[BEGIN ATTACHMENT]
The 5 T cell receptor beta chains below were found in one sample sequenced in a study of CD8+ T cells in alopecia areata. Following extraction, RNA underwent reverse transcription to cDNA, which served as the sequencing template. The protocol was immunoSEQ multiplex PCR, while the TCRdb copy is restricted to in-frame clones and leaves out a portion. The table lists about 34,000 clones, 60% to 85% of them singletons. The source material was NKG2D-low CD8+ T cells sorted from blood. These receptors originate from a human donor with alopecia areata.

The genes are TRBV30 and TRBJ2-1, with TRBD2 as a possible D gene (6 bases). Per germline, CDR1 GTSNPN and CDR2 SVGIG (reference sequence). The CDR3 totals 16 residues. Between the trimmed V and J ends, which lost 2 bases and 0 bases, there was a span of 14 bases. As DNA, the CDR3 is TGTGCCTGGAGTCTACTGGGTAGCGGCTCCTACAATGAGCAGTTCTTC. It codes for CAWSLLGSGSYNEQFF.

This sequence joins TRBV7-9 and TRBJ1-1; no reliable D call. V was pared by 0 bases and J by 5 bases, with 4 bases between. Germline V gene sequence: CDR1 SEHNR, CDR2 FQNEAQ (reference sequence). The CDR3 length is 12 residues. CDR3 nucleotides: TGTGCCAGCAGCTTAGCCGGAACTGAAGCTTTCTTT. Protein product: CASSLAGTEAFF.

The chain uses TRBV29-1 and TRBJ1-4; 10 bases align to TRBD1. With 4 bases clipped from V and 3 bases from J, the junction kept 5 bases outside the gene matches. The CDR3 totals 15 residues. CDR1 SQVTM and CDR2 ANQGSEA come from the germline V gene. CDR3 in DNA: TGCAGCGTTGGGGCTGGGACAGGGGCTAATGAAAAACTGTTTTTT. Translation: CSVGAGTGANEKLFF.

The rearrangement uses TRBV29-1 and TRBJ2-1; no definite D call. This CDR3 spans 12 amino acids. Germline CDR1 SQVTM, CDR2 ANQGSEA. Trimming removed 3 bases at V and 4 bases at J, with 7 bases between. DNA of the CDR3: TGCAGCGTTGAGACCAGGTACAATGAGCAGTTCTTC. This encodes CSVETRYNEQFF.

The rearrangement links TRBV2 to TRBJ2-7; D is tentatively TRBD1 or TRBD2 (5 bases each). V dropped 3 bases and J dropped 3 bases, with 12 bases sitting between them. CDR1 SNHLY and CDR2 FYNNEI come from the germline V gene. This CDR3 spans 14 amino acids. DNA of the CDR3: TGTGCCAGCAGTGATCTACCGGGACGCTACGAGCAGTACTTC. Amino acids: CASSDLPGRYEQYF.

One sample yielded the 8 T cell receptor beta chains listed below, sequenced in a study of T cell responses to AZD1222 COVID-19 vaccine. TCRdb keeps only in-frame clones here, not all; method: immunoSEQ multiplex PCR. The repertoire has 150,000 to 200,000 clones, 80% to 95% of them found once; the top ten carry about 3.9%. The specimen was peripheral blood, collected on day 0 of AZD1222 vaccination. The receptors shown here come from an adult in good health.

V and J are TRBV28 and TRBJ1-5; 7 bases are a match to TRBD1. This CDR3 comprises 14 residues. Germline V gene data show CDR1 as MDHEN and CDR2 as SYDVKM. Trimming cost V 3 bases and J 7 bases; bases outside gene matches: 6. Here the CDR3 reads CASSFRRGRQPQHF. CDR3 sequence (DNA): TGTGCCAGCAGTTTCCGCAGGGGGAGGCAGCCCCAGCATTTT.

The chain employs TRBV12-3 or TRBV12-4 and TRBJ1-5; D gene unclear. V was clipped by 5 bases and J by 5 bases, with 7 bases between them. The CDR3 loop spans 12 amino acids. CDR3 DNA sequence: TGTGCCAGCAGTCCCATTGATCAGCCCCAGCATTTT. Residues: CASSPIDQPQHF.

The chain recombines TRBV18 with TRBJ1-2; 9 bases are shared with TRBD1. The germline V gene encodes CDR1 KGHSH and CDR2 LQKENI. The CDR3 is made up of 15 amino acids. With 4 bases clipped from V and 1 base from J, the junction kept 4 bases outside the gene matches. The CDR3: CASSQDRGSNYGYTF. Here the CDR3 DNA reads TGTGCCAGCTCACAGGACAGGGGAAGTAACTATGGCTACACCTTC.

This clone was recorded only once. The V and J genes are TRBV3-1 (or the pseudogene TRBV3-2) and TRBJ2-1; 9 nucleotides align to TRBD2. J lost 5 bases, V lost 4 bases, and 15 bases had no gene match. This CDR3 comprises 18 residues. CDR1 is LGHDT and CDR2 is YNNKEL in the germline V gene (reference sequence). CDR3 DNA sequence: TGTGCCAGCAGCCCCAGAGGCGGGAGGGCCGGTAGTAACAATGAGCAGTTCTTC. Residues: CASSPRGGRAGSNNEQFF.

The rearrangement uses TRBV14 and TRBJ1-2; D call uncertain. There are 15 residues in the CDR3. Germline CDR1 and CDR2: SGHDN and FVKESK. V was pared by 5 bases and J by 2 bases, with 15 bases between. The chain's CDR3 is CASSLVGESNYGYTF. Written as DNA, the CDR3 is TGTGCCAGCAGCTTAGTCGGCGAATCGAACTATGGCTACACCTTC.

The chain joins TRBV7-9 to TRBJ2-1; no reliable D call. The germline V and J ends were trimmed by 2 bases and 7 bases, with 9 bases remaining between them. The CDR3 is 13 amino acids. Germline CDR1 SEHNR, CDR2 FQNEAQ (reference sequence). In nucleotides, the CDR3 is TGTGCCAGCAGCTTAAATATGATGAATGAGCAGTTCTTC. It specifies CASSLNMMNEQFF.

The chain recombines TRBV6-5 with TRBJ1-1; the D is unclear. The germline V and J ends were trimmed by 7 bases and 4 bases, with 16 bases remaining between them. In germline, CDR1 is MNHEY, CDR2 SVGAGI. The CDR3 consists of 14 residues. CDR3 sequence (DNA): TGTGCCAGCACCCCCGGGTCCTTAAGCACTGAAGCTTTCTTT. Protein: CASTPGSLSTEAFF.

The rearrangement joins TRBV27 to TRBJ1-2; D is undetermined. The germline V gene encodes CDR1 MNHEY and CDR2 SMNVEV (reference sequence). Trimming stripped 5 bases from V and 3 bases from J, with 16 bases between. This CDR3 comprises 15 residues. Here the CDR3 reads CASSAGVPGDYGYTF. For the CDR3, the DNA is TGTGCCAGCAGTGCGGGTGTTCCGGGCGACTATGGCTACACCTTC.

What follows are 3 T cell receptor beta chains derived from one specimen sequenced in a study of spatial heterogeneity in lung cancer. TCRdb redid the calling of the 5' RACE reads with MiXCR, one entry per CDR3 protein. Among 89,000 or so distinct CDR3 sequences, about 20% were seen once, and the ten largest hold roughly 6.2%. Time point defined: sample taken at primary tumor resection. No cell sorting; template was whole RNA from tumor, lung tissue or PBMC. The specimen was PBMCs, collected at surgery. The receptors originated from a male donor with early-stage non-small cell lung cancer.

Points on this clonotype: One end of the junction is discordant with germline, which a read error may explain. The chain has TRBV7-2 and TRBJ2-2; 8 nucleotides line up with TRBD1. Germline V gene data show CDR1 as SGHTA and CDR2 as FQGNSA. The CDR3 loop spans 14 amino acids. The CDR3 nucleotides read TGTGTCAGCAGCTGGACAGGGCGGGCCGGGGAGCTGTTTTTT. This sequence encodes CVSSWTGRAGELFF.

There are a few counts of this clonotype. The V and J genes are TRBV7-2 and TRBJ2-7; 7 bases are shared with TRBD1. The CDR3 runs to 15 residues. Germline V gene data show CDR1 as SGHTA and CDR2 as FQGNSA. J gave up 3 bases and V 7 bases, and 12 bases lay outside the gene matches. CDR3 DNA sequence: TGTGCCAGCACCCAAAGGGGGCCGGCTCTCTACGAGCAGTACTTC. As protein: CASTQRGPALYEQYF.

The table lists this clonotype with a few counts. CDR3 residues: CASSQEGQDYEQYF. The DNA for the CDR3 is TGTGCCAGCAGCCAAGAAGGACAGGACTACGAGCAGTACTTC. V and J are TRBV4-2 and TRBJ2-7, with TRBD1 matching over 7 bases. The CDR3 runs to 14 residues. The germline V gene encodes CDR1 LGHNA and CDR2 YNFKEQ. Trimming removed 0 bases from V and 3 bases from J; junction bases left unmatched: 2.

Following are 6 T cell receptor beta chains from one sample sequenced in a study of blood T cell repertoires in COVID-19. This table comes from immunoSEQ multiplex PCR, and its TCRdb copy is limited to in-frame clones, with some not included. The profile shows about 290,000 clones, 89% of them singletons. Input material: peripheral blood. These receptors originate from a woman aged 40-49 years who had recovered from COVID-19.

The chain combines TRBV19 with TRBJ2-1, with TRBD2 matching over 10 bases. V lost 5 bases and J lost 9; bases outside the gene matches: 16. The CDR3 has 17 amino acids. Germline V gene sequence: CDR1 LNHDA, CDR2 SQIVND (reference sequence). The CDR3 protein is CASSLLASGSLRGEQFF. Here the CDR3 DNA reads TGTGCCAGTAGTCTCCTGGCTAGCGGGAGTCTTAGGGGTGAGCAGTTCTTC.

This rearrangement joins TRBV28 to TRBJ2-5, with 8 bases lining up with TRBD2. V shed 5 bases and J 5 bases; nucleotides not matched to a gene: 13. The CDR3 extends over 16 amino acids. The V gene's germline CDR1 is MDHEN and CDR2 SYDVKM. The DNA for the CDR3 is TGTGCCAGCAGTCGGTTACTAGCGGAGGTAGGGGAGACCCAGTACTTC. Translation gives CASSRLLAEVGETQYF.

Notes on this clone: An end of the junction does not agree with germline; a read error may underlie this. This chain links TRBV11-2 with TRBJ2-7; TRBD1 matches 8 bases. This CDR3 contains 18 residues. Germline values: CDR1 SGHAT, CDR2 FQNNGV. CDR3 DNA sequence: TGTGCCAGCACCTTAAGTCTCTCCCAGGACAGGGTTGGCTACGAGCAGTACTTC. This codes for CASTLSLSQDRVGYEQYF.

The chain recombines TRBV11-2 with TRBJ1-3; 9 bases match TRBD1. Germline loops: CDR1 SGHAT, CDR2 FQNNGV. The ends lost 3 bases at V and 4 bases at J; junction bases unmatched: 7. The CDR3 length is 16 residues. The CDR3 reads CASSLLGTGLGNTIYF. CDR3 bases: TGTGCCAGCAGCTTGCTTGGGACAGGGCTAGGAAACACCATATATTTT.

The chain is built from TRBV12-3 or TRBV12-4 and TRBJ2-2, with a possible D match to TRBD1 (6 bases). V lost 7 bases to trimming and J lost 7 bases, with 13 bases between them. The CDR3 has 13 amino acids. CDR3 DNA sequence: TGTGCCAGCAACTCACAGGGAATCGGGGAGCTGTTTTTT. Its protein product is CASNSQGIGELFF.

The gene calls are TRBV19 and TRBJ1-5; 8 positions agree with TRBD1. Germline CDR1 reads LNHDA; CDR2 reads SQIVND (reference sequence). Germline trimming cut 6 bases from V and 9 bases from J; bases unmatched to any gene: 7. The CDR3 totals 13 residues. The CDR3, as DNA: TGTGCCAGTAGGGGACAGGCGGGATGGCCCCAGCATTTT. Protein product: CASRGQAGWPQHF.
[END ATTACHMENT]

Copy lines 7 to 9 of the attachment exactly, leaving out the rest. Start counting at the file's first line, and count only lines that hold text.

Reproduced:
One sample yielded the 8 T cell receptor beta chains listed below, sequenced in a study of T cell responses to AZD1222 COVID-19 vaccine. TCRdb keeps only in-frame clones here, not all; method: immunoSEQ multiplex PCR. The repertoire has 150,000 to 200,000 clones, 80% to 95% of them found once; the top ten carry about 3.9%. The specimen was peripheral blood, collected on day 0 of AZD1222 vaccination. The receptors shown here come from an adult in good health.

V and J are TRBV28 and TRBJ1-5; 7 bases are a match to TRBD1. This CDR3 comprises 14 residues. Germline V gene data show CDR1 as MDHEN and CDR2 as SYDVKM. Trimming cost V 3 bases and J 7 bases; bases outside gene matches: 6. Here the CDR3 reads CASSFRRGRQPQHF. CDR3 sequence (DNA): TGTGCCAGCAGTTTCCGCAGGGGGAGGCAGCCCCAGCATTTT.

The chain employs TRBV12-3 or TRBV12-4 and TRBJ1-5; D gene unclear. V was clipped by 5 bases and J by 5 bases, with 7 bases between them. The CDR3 loop spans 12 amino acids. CDR3 DNA sequence: TGTGCCAGCAGTCCCATTGATCAGCCCCAGCATTTT. Residues: CASSPIDQPQHF.